Panajotti Soutzo. Zante, May 27th, 1851
TO THE EDITOR OP THE " SPERANZA^
Mine honourable Friend,
I write to you from Zante, which I reached a week ago. My object is to give you an account of an election to the Municipal Council of Zante, which, as you are aware, administrates the local affairs ot this island, conjointly with the Regent.
There is not a citizen here but wishes the independence and union of the seven islands with Greece. Some of them, however, seeing that we have no moral or physical capability of governing ourselves ; discouraged by the banditti which desolate our country; and struck with the symptoms of dissolution and anarchy which are breaking out in all directions; are endeavouring to gain time:
the others, on the contrary, influenced rather by the desire of independence than by that of their country's welfare, and feeling persuaded that Providence will not abandon Greece, throw their whole weight into the union of the islands with the mother country. These latter denominate themselves radicals ; publicly call for the expulsion of the English ; and "for the sake of their cause" courageously dare the hatred of the authorities.
Three citizens forming part of this latter class MM. John Lisgara^ Gteorge Crenderopulo, and Demetrius Macri, lately presented themselves as candidates at the municipal election and obtained the majority of votes.
The British Government violated the law neither directly nor indirectly ; it had recourse to no kind whatsoever of corruption. If, in the independent kingdom of Greece, a candidate for the House of Assembly had declared himself opposed, not alone to the House of Bavaria, but simply against the meanest of the Ministry, what effusion of blood would have arisen ! what falsifications of bulletins ! what frauds !
And yet it is said that we have a constitutional government ! and we are proclaimed as unworthy of a representative system !
Yesterday, I made a long excursion into the country. What a delightful sight ! Everywhere
vineyards, orchards, golden harvests, cattle grazing magnificent roads, villages full of prosperity.
What security ! what inviolable respect for property, both from those governing and those governed.
When contemplating the happiness of the Zantiots and comparing it with ihe misery of us independent Greeks, I wept with grief.
Unfortunate that we are ! It is now nineteen years since royalty has been established amongst us, and we have security neither for money nor for
property. Here you can proceed, loaded with gold, from one end of the island to the other without the least fear.. At home, we cannot without the greatest danger go even from Athens to Kiphissia.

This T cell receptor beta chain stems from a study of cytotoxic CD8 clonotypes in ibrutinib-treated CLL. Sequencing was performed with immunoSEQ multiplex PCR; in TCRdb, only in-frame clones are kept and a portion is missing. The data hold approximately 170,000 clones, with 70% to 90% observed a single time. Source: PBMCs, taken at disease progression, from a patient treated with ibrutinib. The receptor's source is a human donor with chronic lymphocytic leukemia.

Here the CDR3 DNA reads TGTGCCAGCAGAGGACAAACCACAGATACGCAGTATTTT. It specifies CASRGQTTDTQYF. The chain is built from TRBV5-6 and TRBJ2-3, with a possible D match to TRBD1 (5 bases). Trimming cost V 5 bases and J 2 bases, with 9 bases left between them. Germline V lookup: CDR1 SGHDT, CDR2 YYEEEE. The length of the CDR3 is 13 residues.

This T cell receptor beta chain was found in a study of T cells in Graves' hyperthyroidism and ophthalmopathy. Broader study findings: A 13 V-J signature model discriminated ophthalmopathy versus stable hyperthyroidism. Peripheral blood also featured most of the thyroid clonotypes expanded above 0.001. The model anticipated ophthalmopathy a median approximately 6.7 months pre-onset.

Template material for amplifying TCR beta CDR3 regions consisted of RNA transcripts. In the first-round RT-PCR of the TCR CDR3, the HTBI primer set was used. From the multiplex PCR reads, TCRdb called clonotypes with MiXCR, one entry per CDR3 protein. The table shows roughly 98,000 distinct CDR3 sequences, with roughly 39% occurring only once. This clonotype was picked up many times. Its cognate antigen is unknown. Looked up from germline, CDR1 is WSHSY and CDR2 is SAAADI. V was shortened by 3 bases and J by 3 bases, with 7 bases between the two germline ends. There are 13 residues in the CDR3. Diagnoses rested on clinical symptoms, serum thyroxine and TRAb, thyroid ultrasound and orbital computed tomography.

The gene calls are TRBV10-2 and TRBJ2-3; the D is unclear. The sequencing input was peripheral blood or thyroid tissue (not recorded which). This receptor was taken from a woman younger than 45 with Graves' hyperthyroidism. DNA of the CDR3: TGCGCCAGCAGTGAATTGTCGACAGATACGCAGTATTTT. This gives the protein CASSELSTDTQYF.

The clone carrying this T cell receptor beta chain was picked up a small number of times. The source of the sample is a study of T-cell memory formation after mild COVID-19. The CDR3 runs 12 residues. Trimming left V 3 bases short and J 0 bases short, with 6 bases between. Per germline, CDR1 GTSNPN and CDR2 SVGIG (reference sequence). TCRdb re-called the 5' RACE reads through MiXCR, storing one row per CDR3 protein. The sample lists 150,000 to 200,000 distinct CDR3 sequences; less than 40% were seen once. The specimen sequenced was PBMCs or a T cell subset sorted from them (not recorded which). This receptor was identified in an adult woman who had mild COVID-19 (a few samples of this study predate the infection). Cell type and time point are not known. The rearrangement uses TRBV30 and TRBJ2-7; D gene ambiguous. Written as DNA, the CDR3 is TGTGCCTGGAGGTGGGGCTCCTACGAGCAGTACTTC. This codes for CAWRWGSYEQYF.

Here, what roads ! what joyous hamlets ! the children play, the women work peaceably within their dwellings, fearless of either the movable columns of official bandits, or of the bands of brigands.
Do the Zantiots purchase so great a security by heavy taxes ?
In no ways. In the Ionian Islands, no tithe, no internal taxes ; but simple duties on importations and exportations.
Such is the state of the enslaved Zantiots ! (footnote)
PanajottiSoutzo has lived to envy servitude . . . Shame! A thousand times shame on the system
which reigns in Greece.
After having spent a loan of sixty millons with four hundred millions of taxation we have neither harbour, bridge, nor road ; we are a prey to robbery, assailed by pirates, infested with a thousand diseases ; and, far from enjoying liberty, we are bowed down under the vilest slavery I
If you think it desirable, publish these lines ; perhaps they will do some good, being from a man who is no partizan either of France, England, or
We have never been in so deplorable a state. Greece is at an end, if we do not endeavour to save her. Let her be the symbol of some amongst us.
Let her become the aim of our efforts during life ! As for me I will not cease to proclaim the truths so long as I shall not see my country free and happy, under the tegis of royalty relying upon intelligence and virtue.
If the last drop of my blood could contribute to raise my native land. I would give it with pleasure.
Zante, May 27th, 1851
What a contrast is this with the state of Zante in 1790, as described by a man who had no interest in the matter : By what I could learn from the traders, and a few other people, to whom I had an opportunity of speaking, the police is really shocking. The Governors are generally needy men, but, by accepting fines as a remission for murder, they are soon enriched, perhaps by the ruin of the and such is that of us Greeks said to be free men wlio have poured torrents of their blood and piled up heaps of their bones to reconquer independence.
widow and orphan. Is your husband assassinated, your father murdered ? Dry up your tears— your Governor is three Guineas richer. Do you remonstrate? For three guineas more you may let loose all the demons of revenge. Thus one murder produces another; whole families are
involved in destruction, or at least live in perpetual alarms ; justice never interferes, and society is of course destroyed."
Tour from Gibraltar to Constantinople, by Captain Sutherland, p. 132.
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I'm puzzled therefore I think.
I'm puzzled therefore I think.
End of topic.